Patient satisfaction is an important element of medical care. It was always important, but it has taken on a new significance since hospitals and physicians will be graded on their bedside manners. And, these grades count for cash. Money motivates. Who believes that a leopard can’t change its spots? Throw a leopard into the pay-for -performance arena, define spots as inferior quality, and watch what happens. We would all witness ...

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It always has broken my heart to see a person bankrupted by the costs of their healthcare. I remember my outrage when I first learned the only people who pay full price for their medical procedures are the ones paying cash. Insurance companies use their market muscle and patient volumes to  negotiate discounts for their patients that have always been unavailable to the uninsured, individual healthcare consumer. If you have been ...

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There's nothing better than sitting down with a patient, going though an entire visit, and collaborating on a well thought out plan that meets everyone's expectations. Shared decision making is a wonderful and necessary concept in modern patient care. Paternalistic attitudes are fading away in the medical community as the next generations of doctors continue to get educated on how to manage patients who are very knowledgeable and yearn to be ...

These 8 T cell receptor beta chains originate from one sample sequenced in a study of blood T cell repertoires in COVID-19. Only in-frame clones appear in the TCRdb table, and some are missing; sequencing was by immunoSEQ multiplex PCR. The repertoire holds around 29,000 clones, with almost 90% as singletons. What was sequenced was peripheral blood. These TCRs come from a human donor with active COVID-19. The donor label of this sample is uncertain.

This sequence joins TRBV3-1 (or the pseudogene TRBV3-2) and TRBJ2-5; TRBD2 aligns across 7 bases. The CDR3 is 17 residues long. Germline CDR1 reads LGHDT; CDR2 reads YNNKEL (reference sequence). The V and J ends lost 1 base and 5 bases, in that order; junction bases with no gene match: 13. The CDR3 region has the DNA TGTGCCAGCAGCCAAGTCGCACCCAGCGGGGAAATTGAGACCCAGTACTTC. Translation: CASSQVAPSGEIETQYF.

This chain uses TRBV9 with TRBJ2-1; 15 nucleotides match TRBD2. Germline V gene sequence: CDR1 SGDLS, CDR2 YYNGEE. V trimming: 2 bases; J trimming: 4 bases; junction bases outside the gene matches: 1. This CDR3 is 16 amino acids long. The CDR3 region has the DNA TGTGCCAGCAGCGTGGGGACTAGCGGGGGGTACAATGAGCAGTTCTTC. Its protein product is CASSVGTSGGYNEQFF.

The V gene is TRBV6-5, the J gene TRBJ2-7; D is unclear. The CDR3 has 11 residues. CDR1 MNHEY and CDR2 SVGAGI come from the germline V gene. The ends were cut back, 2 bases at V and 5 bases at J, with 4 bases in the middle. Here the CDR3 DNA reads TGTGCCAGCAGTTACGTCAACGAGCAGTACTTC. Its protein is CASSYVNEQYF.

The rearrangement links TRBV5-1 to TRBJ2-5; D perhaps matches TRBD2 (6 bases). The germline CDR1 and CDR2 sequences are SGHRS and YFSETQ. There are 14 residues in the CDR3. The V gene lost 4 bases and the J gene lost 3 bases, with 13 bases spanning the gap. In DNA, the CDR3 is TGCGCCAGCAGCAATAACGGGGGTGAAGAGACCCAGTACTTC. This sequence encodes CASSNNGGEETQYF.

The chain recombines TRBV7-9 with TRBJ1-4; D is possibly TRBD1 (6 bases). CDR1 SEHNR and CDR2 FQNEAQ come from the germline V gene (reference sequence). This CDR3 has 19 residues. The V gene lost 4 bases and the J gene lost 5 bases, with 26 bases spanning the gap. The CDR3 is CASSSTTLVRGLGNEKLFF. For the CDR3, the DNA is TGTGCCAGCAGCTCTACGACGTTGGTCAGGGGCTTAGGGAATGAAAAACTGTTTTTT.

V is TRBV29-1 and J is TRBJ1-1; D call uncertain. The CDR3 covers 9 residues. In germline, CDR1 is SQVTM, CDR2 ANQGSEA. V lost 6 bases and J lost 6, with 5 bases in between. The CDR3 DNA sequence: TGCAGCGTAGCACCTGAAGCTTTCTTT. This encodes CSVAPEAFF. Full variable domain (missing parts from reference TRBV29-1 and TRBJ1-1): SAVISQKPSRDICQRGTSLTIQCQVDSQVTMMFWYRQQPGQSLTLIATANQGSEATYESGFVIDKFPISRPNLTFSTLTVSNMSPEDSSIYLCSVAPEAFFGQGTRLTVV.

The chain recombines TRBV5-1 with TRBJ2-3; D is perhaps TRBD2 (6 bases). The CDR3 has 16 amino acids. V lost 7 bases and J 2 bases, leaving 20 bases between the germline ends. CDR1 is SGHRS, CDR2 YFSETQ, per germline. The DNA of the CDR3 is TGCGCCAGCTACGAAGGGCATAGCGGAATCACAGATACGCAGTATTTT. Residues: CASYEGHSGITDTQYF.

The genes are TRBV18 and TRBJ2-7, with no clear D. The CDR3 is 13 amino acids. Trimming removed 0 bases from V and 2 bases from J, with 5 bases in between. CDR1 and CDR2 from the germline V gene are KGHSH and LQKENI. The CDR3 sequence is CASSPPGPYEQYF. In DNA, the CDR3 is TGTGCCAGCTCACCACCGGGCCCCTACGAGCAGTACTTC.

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The ability to critically assess the validity of a clinical trial is one of many important skills that a physician strives to develop. This skill helps guide clinical decision-making, and there are a number of things that we are trained to look for to help determine the validity of any given study. Right at the top of the list of factors that go into this appraisal is that of study ...

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There are some patients we doctors never forget. They linger in our memories for various reasons. Often, it is their serious or unusual medical condition that stays with us. On other occasions, it is a zany or unique personality that we recall, even years later. Rarely, when the doctor-patient relationship becomes injured, then the patient may become unforgettable. I remember a particular patient from 20 years ago for a very different ...

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Can you say “reactance”?  Don’t feel bad, I wasn’t familiar with the term either until recently.  But as you will see, anyone that has ever been a patient will catch on pretty quickly as to what reactance is and how it works. Reactance is how we respond to something that threatens to limit or eliminate our behavioral freedom.  I recently experienced reactance in the course of “prepping” for a colonoscopy.   The ...